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Discussion Starter · #1 ·
Hi all having purchased a non raised floor yeti no jack with it.
wife purchased the polystyrene boxes for in the back but need to track down some clips to fit them.
I also need to cut some ply to cover the full sized alloy that will be going in there.
But I digress…
Back to main Question… any one recommend alternative jack to carry in the boot to jack up for wheel changes etc?
a more stable scissor the straight up jobbies?
1 ton rated?
want something secure especially if wife need to change it.
all help appreciated.
Thank you all.
 

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Scissor jack is OE. Personally this is what I would use. but don't buy an aftermarket one. Go to your local scrappy and find an unused genuine VAG one.
Hydraulic bottle jack is easiest for SWMBO to use. BUT the lifting point is very small and will do untold damage if incorrectly placed, also foot of jack very small. would need a square of 5ply to stand it on.
 
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Not quite an answer, but I was looking for jacking points and what could be the best option. Having swapped the brake discs, I recall lifting surfaces weren't very obvious.

 

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Scissor jack is OE. Personally this is what I would use. but don't buy an aftermarket one. Go to your local scrappy and find an unused genuine VAG one.
Hydraulic bottle jack is easiest for SWMBO to use. BUT the lifting point is very small and will do untold damage if incorrectly placed, also foot of jack very small. would need a square of 5ply to stand it on.
On bottle jacks, totally agree with Colin Lambert points. However do be very careful with the closed height of the bottle jack. Remember that if you have a flat, the height from the ground to the jacking point will be even less than normal. I went through this exercise a while back and couldn’t find a bottle jack that was short enough. I had to resort to using a scissor jack.
 

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However do be very careful with the closed height of the bottle jack.
One way around that problem is to drive the flat tyre onto the spare wheel. The jack will then fit.
This isn't perfect as you have to jack the car higher to release the spare wheel and doing so may introduce stability issues.

A light weight aluminium trolley jack would do the job nicely; but it's a little impractical to carry that around just in case.
On a practical level there's not much to beat the OEM jack in the compromise between size, weight, operation and risk.
 
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On a practical level there's not much to beat the OEM jack in the compromise between size, weight, operation and risk.
I agree with Bryetian, but I also carry an 8" x 6" x 3/4" piece of plywood to stand the jack on in case the road surface is not hard.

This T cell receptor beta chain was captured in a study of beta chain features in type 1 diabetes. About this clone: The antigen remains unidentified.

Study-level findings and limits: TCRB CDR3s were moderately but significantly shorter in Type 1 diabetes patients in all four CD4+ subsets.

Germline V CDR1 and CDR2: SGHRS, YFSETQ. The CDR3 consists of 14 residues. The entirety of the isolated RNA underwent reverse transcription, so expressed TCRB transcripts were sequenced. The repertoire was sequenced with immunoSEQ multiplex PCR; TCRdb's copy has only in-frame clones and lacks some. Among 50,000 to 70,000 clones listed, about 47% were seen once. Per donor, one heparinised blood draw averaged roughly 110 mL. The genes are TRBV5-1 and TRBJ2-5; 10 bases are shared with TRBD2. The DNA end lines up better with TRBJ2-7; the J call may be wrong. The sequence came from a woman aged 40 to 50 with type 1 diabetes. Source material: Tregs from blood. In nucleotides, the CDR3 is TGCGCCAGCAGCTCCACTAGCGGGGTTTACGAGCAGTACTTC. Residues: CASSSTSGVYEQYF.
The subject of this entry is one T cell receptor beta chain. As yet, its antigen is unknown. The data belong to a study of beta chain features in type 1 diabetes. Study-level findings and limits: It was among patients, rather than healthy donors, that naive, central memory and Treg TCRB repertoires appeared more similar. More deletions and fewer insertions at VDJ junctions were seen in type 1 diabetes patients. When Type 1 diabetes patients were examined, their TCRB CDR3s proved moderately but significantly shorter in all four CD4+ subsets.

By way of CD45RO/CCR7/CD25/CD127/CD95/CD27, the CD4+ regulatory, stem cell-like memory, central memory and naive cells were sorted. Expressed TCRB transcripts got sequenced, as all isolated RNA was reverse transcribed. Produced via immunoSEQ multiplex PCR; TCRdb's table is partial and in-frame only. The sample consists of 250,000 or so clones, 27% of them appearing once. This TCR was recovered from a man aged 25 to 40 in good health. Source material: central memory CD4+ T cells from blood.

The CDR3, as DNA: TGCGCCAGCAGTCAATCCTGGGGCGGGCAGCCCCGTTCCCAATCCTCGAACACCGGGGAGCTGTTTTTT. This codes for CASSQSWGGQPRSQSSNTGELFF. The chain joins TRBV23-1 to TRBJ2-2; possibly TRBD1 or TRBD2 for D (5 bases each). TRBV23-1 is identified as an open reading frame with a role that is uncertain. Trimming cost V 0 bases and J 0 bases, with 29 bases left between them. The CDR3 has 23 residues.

Additionally I carry one of these, which facilitates both replacement of the wheel and lining-up of the studs. It's probably the best £7 I've ever spent and makes the whole wheel-changing operation much easier and safer:

Spot On Alloy car wheel screw in quick alignment tool M14 x 1.5 Thread : Amazon.co.uk: Automotive

Other automotive suppliers are available ;)

Oh - and welcome to the Forum, James.
 

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Discussion Starter · #7 ·
Thank you all so much, looks like tracking down a used jack then, as I’ve seen the official jack up at over £80.
not much more to buy the kit with the tool bag ,carpet and towing eye.
really like the idea of the alignment tool great idea always a faff getting the wheel balanced and alighted to get the first bolt in.
think that’s on the shopping list.
would any Vag jack work or is the yeti one that bit taller?
thank you all again for warm welcome and swift replies,
appreciated.
 

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A “used” oem jack from a breaker’s yard is highly unlikely to have had very much actual use at all. Many may even be unused in fact. Despite being several years old.

Biggest advantage is one of those will come with the slotted “cup” that fits positively onto the downward vertical flange of the sill. So providing a very positive location at the lift point, that is far less likely to slip in any direction. Unlike bottle or other jacks where the lifting pad presents a flat surface to the sill.

Echo what others have said about also carrying a load spreader to place under the jack on softer or even gravel surfaces. I carry a piece of timber 6”x6”x2”, that was a surplus off cut from building the walls for raised beds in the garden.

Try to avoid the diamond shaped universal scissor jack types. Those tend to be even less stable than a small bottle jack.
 
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It should do.If your scrappy is friendly enough you could measure bottom of cill to ground and then wind up the jack in their shop to make sure it's tall enough. Don't forget the suspension drops as you lift so take that extra bit into account. my 'scrappy' jack and space save came from a Touran and lifts my Karoq ok. but double check as above before parting with your ££.